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on the following Sunday, to visit my happy subjects, and close my peaceable reign.”
Masquerades in England are, on a small scale, similar to the Carnivals. On this day, 1724, the Bishop of London preached a sermon against Mas querades, which made such an impression, that orders were issued for the discontinuance of these scenes of folly and vice. After a lapse of many years, they were again introduced, but as they are only the resort of dissipation they never can become popular among sober-minded Englishmen: The following account of their introduction and progress in this country, is from a small volume entitled " A Companion to the Theatres."
6 This species of entertainment, in the present day, is far from flourishing. It is in England like a puny exotic. The first masquerade given in this country upon the foreign plan, was by the queen of Charles I. It was on a Sunday, when, in front of the banqueting-house at Whitehall, a scuffle ensued between the soldiers and the people, in which six of the latter were killed. This made the queen very unpopular, and raised a violent opposition to masquerades for nearly a century. The most splendid English masquerade on record was provided at the Opera House in 1717-8, by that celebrated caterer, Mr. Heidegger. It was allowed to be more magnis ficent than had been known in Italy, Venice, or any other country, and was thus described in Mist's Weekly Journal, February 15, 1718:-“ The room" says the writer, “ is exceedingly large, beautifully adorned, and illuminated with 500 wax lights; on the sides are divers beaufets, over which is written the several wines therein contained, -as Canary. Burgundy, Champagne, Rhenish, &c., of which all are at liberty to drink what they please; with large services of all sorts of sweetmeats: there are also two sets of music, at due distance from each other, performed by very good hands. By the vast variety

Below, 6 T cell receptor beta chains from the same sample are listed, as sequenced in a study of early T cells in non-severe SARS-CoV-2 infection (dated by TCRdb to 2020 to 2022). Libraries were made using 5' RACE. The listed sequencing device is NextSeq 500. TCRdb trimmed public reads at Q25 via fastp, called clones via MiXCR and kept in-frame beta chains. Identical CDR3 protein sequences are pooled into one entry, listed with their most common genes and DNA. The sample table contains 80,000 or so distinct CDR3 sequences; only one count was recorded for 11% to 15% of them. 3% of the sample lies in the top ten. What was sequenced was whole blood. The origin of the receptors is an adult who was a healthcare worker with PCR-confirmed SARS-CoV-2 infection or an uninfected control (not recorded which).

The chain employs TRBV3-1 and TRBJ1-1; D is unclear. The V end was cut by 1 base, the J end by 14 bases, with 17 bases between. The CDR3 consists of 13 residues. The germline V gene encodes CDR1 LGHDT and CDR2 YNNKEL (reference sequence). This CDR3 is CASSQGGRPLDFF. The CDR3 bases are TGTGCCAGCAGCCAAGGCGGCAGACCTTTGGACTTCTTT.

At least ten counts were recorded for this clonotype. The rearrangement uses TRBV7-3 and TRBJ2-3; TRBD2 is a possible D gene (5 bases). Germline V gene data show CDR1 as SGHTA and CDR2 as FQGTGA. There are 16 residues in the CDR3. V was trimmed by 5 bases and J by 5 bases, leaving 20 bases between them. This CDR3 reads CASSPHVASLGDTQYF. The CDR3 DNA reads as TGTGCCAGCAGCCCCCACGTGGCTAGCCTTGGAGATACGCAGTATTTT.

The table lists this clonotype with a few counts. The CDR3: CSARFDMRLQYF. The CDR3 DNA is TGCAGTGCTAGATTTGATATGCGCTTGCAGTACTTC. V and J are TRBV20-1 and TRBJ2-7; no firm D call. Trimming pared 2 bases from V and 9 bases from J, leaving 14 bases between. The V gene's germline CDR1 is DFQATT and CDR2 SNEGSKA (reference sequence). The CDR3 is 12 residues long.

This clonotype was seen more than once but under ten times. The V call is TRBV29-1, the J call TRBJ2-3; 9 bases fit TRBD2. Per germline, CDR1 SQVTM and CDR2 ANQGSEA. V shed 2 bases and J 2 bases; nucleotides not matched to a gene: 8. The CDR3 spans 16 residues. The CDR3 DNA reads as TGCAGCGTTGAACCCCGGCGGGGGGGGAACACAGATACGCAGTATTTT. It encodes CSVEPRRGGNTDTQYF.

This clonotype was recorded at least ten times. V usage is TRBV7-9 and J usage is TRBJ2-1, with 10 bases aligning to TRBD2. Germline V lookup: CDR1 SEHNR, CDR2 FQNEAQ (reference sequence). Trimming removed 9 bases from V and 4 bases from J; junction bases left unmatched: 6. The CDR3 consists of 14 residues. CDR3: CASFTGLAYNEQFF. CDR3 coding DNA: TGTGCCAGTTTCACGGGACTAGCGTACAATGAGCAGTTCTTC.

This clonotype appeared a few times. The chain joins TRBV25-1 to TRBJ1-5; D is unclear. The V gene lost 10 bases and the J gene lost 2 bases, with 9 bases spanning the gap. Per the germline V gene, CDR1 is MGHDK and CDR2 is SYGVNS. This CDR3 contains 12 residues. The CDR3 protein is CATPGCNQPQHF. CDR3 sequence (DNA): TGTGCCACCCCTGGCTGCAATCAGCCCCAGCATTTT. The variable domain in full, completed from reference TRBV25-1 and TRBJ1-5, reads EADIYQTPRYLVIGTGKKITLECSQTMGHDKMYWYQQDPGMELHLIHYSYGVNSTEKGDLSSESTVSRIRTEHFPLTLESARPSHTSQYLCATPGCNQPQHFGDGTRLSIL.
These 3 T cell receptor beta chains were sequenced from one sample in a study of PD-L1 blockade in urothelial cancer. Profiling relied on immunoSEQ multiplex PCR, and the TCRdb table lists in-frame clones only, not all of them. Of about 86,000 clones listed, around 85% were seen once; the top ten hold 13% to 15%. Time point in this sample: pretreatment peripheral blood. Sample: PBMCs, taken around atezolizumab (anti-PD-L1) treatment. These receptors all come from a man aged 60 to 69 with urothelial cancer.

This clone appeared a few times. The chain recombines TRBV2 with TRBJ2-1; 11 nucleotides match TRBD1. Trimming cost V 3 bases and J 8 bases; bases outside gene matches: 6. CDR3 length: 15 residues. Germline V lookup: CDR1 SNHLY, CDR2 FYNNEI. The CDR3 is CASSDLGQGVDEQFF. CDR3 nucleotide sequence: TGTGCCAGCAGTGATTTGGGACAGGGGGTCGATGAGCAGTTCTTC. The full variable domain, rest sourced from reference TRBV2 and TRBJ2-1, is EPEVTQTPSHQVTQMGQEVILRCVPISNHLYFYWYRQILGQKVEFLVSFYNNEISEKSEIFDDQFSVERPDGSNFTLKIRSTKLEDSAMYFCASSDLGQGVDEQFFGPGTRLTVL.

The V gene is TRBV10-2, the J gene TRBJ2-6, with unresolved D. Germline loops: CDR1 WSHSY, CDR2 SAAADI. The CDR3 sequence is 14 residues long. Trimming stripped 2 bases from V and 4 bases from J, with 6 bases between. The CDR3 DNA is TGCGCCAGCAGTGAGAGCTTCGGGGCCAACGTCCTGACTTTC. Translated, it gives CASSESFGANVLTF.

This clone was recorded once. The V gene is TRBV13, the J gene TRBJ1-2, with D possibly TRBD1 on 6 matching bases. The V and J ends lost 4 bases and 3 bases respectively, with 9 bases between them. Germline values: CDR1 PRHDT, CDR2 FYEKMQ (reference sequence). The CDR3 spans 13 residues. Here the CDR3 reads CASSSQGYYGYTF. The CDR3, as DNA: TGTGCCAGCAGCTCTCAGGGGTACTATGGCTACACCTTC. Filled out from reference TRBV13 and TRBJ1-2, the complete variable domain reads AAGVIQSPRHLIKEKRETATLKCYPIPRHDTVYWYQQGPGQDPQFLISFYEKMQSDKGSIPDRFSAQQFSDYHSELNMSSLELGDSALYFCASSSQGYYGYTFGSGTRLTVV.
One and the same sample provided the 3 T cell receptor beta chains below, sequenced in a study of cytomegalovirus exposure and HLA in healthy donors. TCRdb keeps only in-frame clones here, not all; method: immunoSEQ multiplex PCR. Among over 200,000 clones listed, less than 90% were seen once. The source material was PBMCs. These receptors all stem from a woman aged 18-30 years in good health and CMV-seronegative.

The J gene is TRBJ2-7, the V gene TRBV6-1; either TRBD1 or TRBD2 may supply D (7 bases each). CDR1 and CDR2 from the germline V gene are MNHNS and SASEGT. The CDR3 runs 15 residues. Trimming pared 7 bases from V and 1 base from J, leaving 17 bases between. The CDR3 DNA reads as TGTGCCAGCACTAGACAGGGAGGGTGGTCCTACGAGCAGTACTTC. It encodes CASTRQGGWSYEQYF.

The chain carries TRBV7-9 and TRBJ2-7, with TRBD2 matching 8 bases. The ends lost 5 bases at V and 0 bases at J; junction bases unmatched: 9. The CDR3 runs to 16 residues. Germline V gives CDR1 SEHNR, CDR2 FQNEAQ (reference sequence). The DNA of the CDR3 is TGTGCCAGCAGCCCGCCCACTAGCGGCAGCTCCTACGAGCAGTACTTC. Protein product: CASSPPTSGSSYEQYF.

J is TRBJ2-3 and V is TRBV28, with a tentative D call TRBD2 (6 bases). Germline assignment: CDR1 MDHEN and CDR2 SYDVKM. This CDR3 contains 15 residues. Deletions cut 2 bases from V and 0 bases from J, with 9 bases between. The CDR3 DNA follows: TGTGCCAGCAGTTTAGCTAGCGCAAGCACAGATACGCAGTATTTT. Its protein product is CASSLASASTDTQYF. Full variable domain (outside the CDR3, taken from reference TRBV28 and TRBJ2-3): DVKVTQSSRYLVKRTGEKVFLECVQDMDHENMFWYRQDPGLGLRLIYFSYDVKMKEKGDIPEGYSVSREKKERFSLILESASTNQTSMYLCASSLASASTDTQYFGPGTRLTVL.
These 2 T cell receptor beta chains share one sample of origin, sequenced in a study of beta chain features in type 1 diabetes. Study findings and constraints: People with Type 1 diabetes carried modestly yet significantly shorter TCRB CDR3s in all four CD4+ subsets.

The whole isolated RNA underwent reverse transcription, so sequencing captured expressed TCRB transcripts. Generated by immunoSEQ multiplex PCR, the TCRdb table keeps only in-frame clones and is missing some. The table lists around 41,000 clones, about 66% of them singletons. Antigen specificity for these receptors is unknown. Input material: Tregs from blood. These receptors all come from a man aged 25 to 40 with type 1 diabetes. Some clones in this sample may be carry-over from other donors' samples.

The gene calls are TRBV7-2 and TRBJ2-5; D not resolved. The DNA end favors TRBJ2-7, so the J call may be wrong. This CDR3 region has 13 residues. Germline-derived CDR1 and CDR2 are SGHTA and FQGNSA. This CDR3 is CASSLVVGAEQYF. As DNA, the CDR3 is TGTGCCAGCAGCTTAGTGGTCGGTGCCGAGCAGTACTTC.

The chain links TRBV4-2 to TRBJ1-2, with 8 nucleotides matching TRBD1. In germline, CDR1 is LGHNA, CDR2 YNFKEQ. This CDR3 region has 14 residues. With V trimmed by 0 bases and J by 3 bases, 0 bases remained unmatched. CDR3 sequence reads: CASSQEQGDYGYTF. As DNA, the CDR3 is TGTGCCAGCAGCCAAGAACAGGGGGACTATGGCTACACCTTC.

of dresses, (many of them very rich,) you would fancy it a congress of the principal persons of all nations in the world, -as Turks, Italians, Indians, Polanders, Spaniards, Venetians, &c. There is an absolute freedom of speech, without the least offence given thereby; while all appear better bred than to offer anything profane, rude, or immodest; but wit incessantly flashes about in rapartees, honor, and good humour, and all kinds of pleasantry. There was also the groom-porter's office, where all play that please; while heaps of guineas pass about with so little concern in the losers, that they are not to be distinguished from the winners. Nor does it add a little to the beauty of the entertainment, to see the generality of the masqueraders behave themselves agreeable to their several habits. The number when I was there, on Tuesday, last week, was computed at 700, with some files of musqueteers at hand, for the preventing of any disturbance which might happen by quarrels, &c.,—so frequent in Venice, Italy, and other countries, in such entertainments. At 1] o'clock, a person gives notice that supper is ready, when the company pass into another large room, where a noble cold entertainment is provided; the whole diversion continuing from nine o'clock till seven the next morning. In short, the whole ball was sufficiently illustrious, in every article of it, for the greatest prince to give on the most extraordinary occasion.”